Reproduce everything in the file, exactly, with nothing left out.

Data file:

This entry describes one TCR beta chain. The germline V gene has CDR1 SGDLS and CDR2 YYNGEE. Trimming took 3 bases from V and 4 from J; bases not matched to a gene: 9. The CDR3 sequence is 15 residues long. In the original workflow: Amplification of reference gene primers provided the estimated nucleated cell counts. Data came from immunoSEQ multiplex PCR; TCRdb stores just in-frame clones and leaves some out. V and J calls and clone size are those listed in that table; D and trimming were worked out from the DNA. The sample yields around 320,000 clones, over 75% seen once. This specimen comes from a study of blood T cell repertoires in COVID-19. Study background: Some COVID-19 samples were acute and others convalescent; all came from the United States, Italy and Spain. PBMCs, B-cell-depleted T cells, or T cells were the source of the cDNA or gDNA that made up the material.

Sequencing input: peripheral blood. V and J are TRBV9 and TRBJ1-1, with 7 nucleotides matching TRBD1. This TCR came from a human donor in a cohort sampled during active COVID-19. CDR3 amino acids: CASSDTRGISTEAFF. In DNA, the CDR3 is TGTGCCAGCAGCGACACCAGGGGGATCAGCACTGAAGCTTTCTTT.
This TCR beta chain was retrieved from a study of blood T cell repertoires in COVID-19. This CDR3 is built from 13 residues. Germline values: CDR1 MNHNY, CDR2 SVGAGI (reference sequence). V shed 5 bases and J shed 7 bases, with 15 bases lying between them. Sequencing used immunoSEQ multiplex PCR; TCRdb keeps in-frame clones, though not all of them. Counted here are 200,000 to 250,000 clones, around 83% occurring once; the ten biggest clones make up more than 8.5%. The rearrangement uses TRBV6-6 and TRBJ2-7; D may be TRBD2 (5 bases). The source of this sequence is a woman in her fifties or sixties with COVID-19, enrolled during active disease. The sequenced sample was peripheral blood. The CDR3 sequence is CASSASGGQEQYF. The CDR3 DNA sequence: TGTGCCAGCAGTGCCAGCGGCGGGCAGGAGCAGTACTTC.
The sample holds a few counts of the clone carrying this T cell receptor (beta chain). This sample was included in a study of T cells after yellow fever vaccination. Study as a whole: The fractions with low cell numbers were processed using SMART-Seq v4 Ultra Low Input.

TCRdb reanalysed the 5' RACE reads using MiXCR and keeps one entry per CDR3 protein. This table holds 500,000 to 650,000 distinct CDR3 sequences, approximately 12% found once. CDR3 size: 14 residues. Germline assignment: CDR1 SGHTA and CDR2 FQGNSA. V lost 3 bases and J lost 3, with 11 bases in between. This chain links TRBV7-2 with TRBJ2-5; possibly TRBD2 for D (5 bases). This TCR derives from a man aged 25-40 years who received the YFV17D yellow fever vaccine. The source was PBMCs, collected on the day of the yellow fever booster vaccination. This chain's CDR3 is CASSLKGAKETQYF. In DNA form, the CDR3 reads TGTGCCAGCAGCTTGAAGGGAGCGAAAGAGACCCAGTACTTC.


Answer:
This entry describes one TCR beta chain. The germline V gene has CDR1 SGDLS and CDR2 YYNGEE. Trimming took 3 bases from V and 4 from J; bases not matched to a gene: 9. The CDR3 sequence is 15 residues long. In the original workflow: Amplification of reference gene primers provided the estimated nucleated cell counts. Data came from immunoSEQ multiplex PCR; TCRdb stores just in-frame clones and leaves some out. V and J calls and clone size are those listed in that table; D and trimming were worked out from the DNA. The sample yields around 320,000 clones, over 75% seen once. This specimen comes from a study of blood T cell repertoires in COVID-19. Study background: Some COVID-19 samples were acute and others convalescent; all came from the United States, Italy and Spain. PBMCs, B-cell-depleted T cells, or T cells were the source of the cDNA or gDNA that made up the material.

Sequencing input: peripheral blood. V and J are TRBV9 and TRBJ1-1, with 7 nucleotides matching TRBD1. This TCR came from a human donor in a cohort sampled during active COVID-19. CDR3 amino acids: CASSDTRGISTEAFF. In DNA, the CDR3 is TGTGCCAGCAGCGACACCAGGGGGATCAGCACTGAAGCTTTCTTT.
This TCR beta chain was retrieved from a study of blood T cell repertoires in COVID-19. This CDR3 is built from 13 residues. Germline values: CDR1 MNHNY, CDR2 SVGAGI (reference sequence). V shed 5 bases and J shed 7 bases, with 15 bases lying between them. Sequencing used immunoSEQ multiplex PCR; TCRdb keeps in-frame clones, though not all of them. Counted here are 200,000 to 250,000 clones, around 83% occurring once; the ten biggest clones make up more than 8.5%. The rearrangement uses TRBV6-6 and TRBJ2-7; D may be TRBD2 (5 bases). The source of this sequence is a woman in her fifties or sixties with COVID-19, enrolled during active disease. The sequenced sample was peripheral blood. The CDR3 sequence is CASSASGGQEQYF. The CDR3 DNA sequence: TGTGCCAGCAGTGCCAGCGGCGGGCAGGAGCAGTACTTC.
The sample holds a few counts of the clone carrying this T cell receptor (beta chain). This sample was included in a study of T cells after yellow fever vaccination. Study as a whole: The fractions with low cell numbers were processed using SMART-Seq v4 Ultra Low Input.

TCRdb reanalysed the 5' RACE reads using MiXCR and keeps one entry per CDR3 protein. This table holds 500,000 to 650,000 distinct CDR3 sequences, approximately 12% found once. CDR3 size: 14 residues. Germline assignment: CDR1 SGHTA and CDR2 FQGNSA. V lost 3 bases and J lost 3, with 11 bases in between. This chain links TRBV7-2 with TRBJ2-5; possibly TRBD2 for D (5 bases). This TCR derives from a man aged 25-40 years who received the YFV17D yellow fever vaccine. The source was PBMCs, collected on the day of the yellow fever booster vaccination. This chain's CDR3 is CASSLKGAKETQYF. In DNA form, the CDR3 reads TGTGCCAGCAGCTTGAAGGGAGCGAAAGAGACCCAGTACTTC.